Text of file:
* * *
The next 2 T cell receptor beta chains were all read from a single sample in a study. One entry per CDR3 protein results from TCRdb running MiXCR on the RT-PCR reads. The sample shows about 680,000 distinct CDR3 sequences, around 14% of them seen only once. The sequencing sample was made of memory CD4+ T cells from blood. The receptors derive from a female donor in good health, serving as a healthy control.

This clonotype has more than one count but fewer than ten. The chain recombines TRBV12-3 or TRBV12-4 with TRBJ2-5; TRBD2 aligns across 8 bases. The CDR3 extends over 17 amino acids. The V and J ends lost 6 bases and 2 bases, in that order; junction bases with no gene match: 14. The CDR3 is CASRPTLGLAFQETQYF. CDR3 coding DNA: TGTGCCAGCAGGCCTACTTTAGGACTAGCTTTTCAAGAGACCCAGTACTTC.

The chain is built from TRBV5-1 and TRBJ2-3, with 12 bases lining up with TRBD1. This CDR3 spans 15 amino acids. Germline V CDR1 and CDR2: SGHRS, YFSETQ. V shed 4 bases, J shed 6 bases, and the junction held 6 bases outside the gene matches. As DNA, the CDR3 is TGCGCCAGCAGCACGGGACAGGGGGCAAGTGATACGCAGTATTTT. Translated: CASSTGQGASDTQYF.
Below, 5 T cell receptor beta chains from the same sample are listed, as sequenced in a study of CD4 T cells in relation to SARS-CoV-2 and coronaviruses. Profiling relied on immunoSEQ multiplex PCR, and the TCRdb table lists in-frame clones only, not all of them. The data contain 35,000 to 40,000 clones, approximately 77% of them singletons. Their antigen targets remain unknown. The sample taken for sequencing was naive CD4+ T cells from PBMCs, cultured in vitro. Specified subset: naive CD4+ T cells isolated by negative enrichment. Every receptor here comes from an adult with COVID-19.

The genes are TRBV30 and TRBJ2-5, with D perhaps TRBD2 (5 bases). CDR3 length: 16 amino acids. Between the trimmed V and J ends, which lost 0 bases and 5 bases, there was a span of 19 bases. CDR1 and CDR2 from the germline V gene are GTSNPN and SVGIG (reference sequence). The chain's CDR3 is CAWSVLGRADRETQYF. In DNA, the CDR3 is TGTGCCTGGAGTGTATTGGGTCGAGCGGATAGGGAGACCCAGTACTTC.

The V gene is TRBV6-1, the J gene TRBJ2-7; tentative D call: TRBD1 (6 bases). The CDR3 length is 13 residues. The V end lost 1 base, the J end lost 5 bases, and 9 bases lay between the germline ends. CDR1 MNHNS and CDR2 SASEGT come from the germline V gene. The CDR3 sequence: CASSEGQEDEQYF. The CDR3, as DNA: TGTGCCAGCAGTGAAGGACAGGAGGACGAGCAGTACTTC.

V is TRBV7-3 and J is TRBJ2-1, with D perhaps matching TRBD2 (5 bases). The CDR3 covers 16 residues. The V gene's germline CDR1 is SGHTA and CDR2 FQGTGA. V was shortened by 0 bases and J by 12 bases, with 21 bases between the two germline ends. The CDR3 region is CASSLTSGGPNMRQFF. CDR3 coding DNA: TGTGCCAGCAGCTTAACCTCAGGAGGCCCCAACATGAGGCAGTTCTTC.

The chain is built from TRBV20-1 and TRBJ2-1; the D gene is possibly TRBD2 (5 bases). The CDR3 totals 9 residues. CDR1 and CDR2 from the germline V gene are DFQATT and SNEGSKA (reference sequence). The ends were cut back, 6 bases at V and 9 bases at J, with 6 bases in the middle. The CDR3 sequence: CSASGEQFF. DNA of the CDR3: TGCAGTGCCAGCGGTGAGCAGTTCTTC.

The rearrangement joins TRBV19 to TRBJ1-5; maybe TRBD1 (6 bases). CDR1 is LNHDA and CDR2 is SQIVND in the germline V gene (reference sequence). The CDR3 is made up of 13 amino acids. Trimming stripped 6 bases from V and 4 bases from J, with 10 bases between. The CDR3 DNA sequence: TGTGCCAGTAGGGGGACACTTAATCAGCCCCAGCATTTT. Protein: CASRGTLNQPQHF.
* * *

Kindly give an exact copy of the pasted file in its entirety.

The next 2 T cell receptor beta chains were all read from a single sample in a study. One entry per CDR3 protein results from TCRdb running MiXCR on the RT-PCR reads. The sample shows about 680,000 distinct CDR3 sequences, around 14% of them seen only once. The sequencing sample was made of memory CD4+ T cells from blood. The receptors derive from a female donor in good health, serving as a healthy control.

This clonotype has more than one count but fewer than ten. The chain recombines TRBV12-3 or TRBV12-4 with TRBJ2-5; TRBD2 aligns across 8 bases. The CDR3 extends over 17 amino acids. The V and J ends lost 6 bases and 2 bases, in that order; junction bases with no gene match: 14. The CDR3 is CASRPTLGLAFQETQYF. CDR3 coding DNA: TGTGCCAGCAGGCCTACTTTAGGACTAGCTTTTCAAGAGACCCAGTACTTC.

The chain is built from TRBV5-1 and TRBJ2-3, with 12 bases lining up with TRBD1. This CDR3 spans 15 amino acids. Germline V CDR1 and CDR2: SGHRS, YFSETQ. V shed 4 bases, J shed 6 bases, and the junction held 6 bases outside the gene matches. As DNA, the CDR3 is TGCGCCAGCAGCACGGGACAGGGGGCAAGTGATACGCAGTATTTT. Translated: CASSTGQGASDTQYF.
Below, 5 T cell receptor beta chains from the same sample are listed, as sequenced in a study of CD4 T cells in relation to SARS-CoV-2 and coronaviruses. Profiling relied on immunoSEQ multiplex PCR, and the TCRdb table lists in-frame clones only, not all of them. The data contain 35,000 to 40,000 clones, approximately 77% of them singletons. Their antigen targets remain unknown. The sample taken for sequencing was naive CD4+ T cells from PBMCs, cultured in vitro. Specified subset: naive CD4+ T cells isolated by negative enrichment. Every receptor here comes from an adult with COVID-19.

The genes are TRBV30 and TRBJ2-5, with D perhaps TRBD2 (5 bases). CDR3 length: 16 amino acids. Between the trimmed V and J ends, which lost 0 bases and 5 bases, there was a span of 19 bases. CDR1 and CDR2 from the germline V gene are GTSNPN and SVGIG (reference sequence). The chain's CDR3 is CAWSVLGRADRETQYF. In DNA, the CDR3 is TGTGCCTGGAGTGTATTGGGTCGAGCGGATAGGGAGACCCAGTACTTC.

The V gene is TRBV6-1, the J gene TRBJ2-7; tentative D call: TRBD1 (6 bases). The CDR3 length is 13 residues. The V end lost 1 base, the J end lost 5 bases, and 9 bases lay between the germline ends. CDR1 MNHNS and CDR2 SASEGT come from the germline V gene. The CDR3 sequence: CASSEGQEDEQYF. The CDR3, as DNA: TGTGCCAGCAGTGAAGGACAGGAGGACGAGCAGTACTTC.

V is TRBV7-3 and J is TRBJ2-1, with D perhaps matching TRBD2 (5 bases). The CDR3 covers 16 residues. The V gene's germline CDR1 is SGHTA and CDR2 FQGTGA. V was shortened by 0 bases and J by 12 bases, with 21 bases between the two germline ends. The CDR3 region is CASSLTSGGPNMRQFF. CDR3 coding DNA: TGTGCCAGCAGCTTAACCTCAGGAGGCCCCAACATGAGGCAGTTCTTC.

The chain is built from TRBV20-1 and TRBJ2-1; the D gene is possibly TRBD2 (5 bases). The CDR3 totals 9 residues. CDR1 and CDR2 from the germline V gene are DFQATT and SNEGSKA (reference sequence). The ends were cut back, 6 bases at V and 9 bases at J, with 6 bases in the middle. The CDR3 sequence: CSASGEQFF. DNA of the CDR3: TGCAGTGCCAGCGGTGAGCAGTTCTTC.

The rearrangement joins TRBV19 to TRBJ1-5; maybe TRBD1 (6 bases). CDR1 is LNHDA and CDR2 is SQIVND in the germline V gene (reference sequence). The CDR3 is made up of 13 amino acids. Trimming stripped 6 bases from V and 4 bases from J, with 10 bases between. The CDR3 DNA sequence: TGTGCCAGTAGGGGGACACTTAATCAGCCCCAGCATTTT. Protein: CASRGTLNQPQHF.